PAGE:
Filibuster May Thwart ‘Don’t Ask, Don’t Tell’ Repeal
Posted on Sep 21, 2010
President Obama should make a mental note that whatever he announces that he’s going to do by a certain point in time is also duly noted by his opponents. For example, his mention of finally reversing the U.S. military’s “don’t ask, don’t tell” policy during his State of the Union speech last January is causing some considerable resistance among Republican ranks—surprise!—partly because of the looming midterm elections. Quick, someone call Lady Gaga. —KA
The New York Times:
By the end of the year, Mr. Obama said, he would seek a full repeal of the military’s “don’t ask, don’t tell” policy.
The president called it a “law that denies gay Americans the right to serve the country they love because of who they are,” and he said repealing it was “the right thing to do.”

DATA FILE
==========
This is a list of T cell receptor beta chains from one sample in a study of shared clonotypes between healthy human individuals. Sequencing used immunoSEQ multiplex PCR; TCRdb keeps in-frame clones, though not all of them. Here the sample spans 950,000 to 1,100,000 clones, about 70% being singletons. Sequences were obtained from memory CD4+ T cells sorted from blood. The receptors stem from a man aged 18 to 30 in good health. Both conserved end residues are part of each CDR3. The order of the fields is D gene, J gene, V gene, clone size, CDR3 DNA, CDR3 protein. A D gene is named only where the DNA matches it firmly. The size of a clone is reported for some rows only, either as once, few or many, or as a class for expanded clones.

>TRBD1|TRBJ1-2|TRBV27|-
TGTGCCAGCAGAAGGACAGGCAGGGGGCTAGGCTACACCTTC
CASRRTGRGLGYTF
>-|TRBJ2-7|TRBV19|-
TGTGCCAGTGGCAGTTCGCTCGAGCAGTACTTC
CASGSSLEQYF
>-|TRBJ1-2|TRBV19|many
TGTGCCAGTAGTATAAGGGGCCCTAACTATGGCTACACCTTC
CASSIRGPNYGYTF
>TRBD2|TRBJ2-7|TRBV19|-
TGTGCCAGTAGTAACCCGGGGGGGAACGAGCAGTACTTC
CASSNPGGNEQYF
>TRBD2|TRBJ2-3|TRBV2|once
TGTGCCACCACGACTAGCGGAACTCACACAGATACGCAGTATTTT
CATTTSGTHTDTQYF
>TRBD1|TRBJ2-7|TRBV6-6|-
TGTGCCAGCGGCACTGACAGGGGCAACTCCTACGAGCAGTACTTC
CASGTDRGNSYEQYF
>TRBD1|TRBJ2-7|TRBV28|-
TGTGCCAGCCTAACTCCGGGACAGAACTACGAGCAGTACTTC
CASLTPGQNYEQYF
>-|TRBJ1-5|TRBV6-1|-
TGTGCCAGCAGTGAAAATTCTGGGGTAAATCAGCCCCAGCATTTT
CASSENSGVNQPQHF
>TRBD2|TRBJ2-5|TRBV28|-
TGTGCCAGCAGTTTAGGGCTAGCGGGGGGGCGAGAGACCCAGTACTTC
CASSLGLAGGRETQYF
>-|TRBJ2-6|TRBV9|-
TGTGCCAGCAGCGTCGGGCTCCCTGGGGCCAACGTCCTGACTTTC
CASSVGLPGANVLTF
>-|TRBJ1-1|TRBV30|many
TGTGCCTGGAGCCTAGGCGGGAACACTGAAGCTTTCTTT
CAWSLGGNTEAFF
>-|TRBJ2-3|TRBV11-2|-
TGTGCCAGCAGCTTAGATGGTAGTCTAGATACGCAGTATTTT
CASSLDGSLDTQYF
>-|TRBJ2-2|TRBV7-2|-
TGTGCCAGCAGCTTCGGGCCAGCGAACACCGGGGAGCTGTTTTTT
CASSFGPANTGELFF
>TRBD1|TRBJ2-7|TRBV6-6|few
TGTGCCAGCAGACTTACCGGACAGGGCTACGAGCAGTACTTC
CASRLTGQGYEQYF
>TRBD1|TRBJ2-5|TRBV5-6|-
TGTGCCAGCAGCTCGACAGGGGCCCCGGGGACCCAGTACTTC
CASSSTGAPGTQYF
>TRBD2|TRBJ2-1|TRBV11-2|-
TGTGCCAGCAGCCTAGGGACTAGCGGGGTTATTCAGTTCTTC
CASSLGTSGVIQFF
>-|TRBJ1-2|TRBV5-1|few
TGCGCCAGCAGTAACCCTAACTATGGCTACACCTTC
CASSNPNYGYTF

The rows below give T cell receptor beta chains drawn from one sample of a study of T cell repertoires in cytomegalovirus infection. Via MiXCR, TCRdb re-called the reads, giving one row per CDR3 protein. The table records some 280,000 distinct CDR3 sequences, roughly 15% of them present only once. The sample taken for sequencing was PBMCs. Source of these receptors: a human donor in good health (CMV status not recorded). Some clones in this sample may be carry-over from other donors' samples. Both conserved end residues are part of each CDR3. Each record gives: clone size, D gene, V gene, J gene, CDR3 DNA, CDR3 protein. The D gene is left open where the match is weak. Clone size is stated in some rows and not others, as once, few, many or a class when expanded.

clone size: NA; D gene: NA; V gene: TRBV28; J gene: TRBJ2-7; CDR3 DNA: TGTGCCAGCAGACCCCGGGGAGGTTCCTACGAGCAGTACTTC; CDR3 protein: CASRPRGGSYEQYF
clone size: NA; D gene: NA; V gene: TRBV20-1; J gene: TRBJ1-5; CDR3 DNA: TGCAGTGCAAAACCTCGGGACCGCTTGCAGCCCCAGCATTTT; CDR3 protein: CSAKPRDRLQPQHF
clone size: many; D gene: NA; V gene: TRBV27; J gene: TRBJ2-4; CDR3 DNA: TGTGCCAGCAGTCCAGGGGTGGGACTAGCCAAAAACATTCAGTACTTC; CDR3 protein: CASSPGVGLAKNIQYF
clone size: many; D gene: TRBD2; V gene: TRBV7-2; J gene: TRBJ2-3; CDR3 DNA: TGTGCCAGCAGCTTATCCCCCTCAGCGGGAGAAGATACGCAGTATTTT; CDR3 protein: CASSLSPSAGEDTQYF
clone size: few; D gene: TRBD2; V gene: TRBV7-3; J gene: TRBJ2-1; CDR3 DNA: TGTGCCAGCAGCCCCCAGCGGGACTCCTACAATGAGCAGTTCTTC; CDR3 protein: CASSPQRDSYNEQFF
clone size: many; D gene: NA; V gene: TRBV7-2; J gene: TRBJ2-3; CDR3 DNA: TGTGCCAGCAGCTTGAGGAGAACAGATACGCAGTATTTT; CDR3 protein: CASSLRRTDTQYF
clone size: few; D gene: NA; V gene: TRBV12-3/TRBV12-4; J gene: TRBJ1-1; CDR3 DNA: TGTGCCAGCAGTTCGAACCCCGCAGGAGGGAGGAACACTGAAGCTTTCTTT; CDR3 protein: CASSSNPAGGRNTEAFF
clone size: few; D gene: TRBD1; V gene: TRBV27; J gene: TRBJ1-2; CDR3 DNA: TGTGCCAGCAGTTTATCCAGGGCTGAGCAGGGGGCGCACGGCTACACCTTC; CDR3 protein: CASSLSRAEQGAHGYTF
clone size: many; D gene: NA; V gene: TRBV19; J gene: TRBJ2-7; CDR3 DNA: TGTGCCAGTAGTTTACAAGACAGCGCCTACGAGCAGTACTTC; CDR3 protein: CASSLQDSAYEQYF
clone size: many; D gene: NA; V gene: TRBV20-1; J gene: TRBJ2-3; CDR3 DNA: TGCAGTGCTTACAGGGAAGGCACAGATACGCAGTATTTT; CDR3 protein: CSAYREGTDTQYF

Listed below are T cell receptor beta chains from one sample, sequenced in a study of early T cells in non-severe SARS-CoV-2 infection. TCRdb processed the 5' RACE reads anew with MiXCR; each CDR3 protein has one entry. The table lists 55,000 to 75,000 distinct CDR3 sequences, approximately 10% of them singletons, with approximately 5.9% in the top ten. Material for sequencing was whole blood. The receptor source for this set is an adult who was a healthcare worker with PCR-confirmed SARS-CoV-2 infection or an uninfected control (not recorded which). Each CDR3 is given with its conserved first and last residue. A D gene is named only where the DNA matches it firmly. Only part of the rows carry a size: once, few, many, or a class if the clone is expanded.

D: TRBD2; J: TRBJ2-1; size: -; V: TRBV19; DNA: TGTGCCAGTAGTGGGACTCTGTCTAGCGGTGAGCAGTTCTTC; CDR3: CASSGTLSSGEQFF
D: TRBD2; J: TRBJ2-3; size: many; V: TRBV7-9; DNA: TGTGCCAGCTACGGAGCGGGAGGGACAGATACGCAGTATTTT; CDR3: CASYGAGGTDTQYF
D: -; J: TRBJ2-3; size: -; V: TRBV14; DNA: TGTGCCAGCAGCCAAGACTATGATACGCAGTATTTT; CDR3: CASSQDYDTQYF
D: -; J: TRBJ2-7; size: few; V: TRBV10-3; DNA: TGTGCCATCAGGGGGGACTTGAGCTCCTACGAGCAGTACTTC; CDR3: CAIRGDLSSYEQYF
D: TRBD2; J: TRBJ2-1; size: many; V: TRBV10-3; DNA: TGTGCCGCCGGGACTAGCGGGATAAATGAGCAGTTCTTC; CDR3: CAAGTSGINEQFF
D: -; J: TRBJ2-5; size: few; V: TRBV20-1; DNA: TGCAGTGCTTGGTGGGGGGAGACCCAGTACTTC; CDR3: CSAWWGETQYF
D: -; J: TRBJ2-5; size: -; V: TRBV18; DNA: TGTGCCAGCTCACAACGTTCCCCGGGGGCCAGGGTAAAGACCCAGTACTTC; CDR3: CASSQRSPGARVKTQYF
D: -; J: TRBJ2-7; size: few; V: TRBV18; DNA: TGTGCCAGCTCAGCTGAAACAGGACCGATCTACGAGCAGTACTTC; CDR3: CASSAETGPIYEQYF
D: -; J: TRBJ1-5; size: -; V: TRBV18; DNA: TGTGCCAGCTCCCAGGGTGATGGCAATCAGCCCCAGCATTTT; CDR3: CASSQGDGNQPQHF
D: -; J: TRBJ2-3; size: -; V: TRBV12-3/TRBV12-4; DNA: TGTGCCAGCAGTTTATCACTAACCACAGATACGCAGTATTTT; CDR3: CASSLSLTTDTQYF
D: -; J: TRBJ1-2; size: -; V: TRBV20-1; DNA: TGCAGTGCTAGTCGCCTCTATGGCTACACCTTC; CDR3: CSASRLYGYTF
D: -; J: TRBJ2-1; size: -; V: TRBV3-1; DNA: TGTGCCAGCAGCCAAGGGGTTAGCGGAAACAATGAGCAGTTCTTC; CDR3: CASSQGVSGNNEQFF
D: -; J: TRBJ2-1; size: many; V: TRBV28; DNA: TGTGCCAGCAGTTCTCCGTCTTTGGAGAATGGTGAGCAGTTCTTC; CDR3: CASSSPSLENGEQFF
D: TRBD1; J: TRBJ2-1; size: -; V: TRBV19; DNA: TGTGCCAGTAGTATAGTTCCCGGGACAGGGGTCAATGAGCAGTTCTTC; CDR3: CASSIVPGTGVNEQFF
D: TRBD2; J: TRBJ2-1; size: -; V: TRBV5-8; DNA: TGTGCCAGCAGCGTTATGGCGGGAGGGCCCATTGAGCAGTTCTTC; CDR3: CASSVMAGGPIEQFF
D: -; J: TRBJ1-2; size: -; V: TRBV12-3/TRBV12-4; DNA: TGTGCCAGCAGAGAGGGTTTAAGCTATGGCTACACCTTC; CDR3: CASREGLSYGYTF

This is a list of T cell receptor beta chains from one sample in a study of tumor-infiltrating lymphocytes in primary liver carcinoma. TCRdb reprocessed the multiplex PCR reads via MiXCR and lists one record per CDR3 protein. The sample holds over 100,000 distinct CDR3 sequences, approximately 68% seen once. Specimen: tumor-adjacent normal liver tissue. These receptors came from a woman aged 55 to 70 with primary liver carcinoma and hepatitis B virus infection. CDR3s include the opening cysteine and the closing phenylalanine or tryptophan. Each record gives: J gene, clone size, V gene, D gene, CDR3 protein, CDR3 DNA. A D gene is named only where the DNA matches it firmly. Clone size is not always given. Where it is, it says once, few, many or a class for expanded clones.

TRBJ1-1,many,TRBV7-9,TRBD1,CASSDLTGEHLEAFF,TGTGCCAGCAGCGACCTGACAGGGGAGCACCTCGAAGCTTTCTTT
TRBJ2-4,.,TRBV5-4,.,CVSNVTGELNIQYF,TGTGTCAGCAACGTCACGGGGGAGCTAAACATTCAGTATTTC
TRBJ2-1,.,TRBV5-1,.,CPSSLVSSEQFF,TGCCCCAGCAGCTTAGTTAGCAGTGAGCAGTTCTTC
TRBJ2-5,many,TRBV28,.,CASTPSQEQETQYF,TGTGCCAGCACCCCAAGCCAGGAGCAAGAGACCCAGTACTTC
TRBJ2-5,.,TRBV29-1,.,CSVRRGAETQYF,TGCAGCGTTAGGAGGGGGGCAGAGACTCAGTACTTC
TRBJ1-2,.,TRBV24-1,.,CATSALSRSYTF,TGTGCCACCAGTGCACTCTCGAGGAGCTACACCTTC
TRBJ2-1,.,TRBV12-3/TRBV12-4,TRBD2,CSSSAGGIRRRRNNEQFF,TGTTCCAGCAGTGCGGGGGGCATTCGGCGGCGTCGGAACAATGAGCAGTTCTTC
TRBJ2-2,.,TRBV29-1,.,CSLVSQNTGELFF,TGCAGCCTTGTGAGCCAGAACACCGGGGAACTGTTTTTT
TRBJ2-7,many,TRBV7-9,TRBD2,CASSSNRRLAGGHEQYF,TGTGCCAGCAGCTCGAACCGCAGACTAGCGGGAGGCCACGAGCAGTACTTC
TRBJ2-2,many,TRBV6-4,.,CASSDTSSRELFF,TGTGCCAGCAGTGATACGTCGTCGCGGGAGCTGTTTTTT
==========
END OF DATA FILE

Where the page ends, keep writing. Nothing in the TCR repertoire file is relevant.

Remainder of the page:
The promise faces a critical test today as supporters of the current policy say they will try to filibuster military defense legislation that includes the repeal. With midterm elections just six weeks away, a unified Republicans filibuster would likely mean a delay in fulfilling the president’s pledge until next year.
Opponents of an unrelated immigration measure included in the annual defense authorization bill are also vowing to filibuster, increasing the odds that both issues will be put off.
White House / Pete Souza
President Obama delivers his State of the Union address flanked by Vice President Joe Biden and House Speaker Nancy Pelosi on Jan. 27, 2010.